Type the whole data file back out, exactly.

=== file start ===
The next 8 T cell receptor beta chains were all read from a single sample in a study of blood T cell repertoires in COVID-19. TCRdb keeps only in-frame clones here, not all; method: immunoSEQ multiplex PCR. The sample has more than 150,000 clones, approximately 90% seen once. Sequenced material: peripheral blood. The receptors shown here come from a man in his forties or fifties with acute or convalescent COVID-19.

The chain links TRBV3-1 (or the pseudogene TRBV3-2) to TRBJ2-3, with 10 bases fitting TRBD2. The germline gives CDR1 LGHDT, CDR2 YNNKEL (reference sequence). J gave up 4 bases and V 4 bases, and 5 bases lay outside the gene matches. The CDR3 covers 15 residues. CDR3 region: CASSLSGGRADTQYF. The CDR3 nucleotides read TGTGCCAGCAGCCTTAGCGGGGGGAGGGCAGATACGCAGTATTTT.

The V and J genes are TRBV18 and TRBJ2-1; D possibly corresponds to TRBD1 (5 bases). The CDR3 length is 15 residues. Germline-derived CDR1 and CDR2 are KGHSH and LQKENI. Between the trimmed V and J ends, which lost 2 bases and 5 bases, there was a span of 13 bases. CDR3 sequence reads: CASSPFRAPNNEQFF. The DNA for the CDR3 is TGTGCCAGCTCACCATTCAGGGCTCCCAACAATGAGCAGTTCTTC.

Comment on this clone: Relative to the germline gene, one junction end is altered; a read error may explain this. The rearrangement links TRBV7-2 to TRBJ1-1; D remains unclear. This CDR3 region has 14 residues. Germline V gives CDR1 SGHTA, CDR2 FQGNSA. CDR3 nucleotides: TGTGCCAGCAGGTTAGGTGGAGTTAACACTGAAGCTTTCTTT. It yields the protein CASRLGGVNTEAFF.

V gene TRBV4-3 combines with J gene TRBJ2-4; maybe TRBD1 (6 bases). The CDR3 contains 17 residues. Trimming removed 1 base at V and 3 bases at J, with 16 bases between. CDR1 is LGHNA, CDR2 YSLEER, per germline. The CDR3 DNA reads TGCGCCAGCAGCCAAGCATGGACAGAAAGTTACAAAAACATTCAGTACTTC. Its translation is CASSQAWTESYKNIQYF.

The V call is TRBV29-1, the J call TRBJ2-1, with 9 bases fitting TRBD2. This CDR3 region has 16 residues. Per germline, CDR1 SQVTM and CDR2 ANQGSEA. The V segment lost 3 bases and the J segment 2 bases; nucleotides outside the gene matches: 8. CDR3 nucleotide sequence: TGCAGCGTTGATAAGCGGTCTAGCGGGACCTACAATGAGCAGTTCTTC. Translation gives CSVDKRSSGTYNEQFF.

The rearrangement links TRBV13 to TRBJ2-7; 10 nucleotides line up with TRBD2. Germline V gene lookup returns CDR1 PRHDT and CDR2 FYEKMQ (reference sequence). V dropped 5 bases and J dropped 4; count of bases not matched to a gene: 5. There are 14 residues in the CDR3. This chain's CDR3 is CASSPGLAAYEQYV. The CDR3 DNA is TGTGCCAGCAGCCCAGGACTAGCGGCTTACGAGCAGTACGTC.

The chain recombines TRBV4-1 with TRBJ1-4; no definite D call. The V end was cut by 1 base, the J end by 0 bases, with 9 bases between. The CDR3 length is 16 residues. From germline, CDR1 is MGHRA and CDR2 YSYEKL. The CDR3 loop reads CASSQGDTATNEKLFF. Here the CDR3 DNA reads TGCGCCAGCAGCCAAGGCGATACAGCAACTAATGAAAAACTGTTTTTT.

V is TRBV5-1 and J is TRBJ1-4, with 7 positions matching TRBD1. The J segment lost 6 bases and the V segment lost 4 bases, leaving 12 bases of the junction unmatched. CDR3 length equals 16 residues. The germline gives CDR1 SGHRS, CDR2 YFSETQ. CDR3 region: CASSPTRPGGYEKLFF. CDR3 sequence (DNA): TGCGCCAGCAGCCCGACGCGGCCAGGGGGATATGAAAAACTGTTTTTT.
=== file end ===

The next 8 T cell receptor beta chains were all read from a single sample in a study of blood T cell repertoires in COVID-19. TCRdb keeps only in-frame clones here, not all; method: immunoSEQ multiplex PCR. The sample has more than 150,000 clones, approximately 90% seen once. Sequenced material: peripheral blood. The receptors shown here come from a man in his forties or fifties with acute or convalescent COVID-19.

The chain links TRBV3-1 (or the pseudogene TRBV3-2) to TRBJ2-3, with 10 bases fitting TRBD2. The germline gives CDR1 LGHDT, CDR2 YNNKEL (reference sequence). J gave up 4 bases and V 4 bases, and 5 bases lay outside the gene matches. The CDR3 covers 15 residues. CDR3 region: CASSLSGGRADTQYF. The CDR3 nucleotides read TGTGCCAGCAGCCTTAGCGGGGGGAGGGCAGATACGCAGTATTTT.

The V and J genes are TRBV18 and TRBJ2-1; D possibly corresponds to TRBD1 (5 bases). The CDR3 length is 15 residues. Germline-derived CDR1 and CDR2 are KGHSH and LQKENI. Between the trimmed V and J ends, which lost 2 bases and 5 bases, there was a span of 13 bases. CDR3 sequence reads: CASSPFRAPNNEQFF. The DNA for the CDR3 is TGTGCCAGCTCACCATTCAGGGCTCCCAACAATGAGCAGTTCTTC.

Comment on this clone: Relative to the germline gene, one junction end is altered; a read error may explain this. The rearrangement links TRBV7-2 to TRBJ1-1; D remains unclear. This CDR3 region has 14 residues. Germline V gives CDR1 SGHTA, CDR2 FQGNSA. CDR3 nucleotides: TGTGCCAGCAGGTTAGGTGGAGTTAACACTGAAGCTTTCTTT. It yields the protein CASRLGGVNTEAFF.

V gene TRBV4-3 combines with J gene TRBJ2-4; maybe TRBD1 (6 bases). The CDR3 contains 17 residues. Trimming removed 1 base at V and 3 bases at J, with 16 bases between. CDR1 is LGHNA, CDR2 YSLEER, per germline. The CDR3 DNA reads TGCGCCAGCAGCCAAGCATGGACAGAAAGTTACAAAAACATTCAGTACTTC. Its translation is CASSQAWTESYKNIQYF.

The V call is TRBV29-1, the J call TRBJ2-1, with 9 bases fitting TRBD2. This CDR3 region has 16 residues. Per germline, CDR1 SQVTM and CDR2 ANQGSEA. The V segment lost 3 bases and the J segment 2 bases; nucleotides outside the gene matches: 8. CDR3 nucleotide sequence: TGCAGCGTTGATAAGCGGTCTAGCGGGACCTACAATGAGCAGTTCTTC. Translation gives CSVDKRSSGTYNEQFF.

The rearrangement links TRBV13 to TRBJ2-7; 10 nucleotides line up with TRBD2. Germline V gene lookup returns CDR1 PRHDT and CDR2 FYEKMQ (reference sequence). V dropped 5 bases and J dropped 4; count of bases not matched to a gene: 5. There are 14 residues in the CDR3. This chain's CDR3 is CASSPGLAAYEQYV. The CDR3 DNA is TGTGCCAGCAGCCCAGGACTAGCGGCTTACGAGCAGTACGTC.

The chain recombines TRBV4-1 with TRBJ1-4; no definite D call. The V end was cut by 1 base, the J end by 0 bases, with 9 bases between. The CDR3 length is 16 residues. From germline, CDR1 is MGHRA and CDR2 YSYEKL. The CDR3 loop reads CASSQGDTATNEKLFF. Here the CDR3 DNA reads TGCGCCAGCAGCCAAGGCGATACAGCAACTAATGAAAAACTGTTTTTT.

V is TRBV5-1 and J is TRBJ1-4, with 7 positions matching TRBD1. The J segment lost 6 bases and the V segment lost 4 bases, leaving 12 bases of the junction unmatched. CDR3 length equals 16 residues. The germline gives CDR1 SGHRS, CDR2 YFSETQ. CDR3 region: CASSPTRPGGYEKLFF. CDR3 sequence (DNA): TGCGCCAGCAGCCCGACGCGGCCAGGGGGATATGAAAAACTGTTTTTT.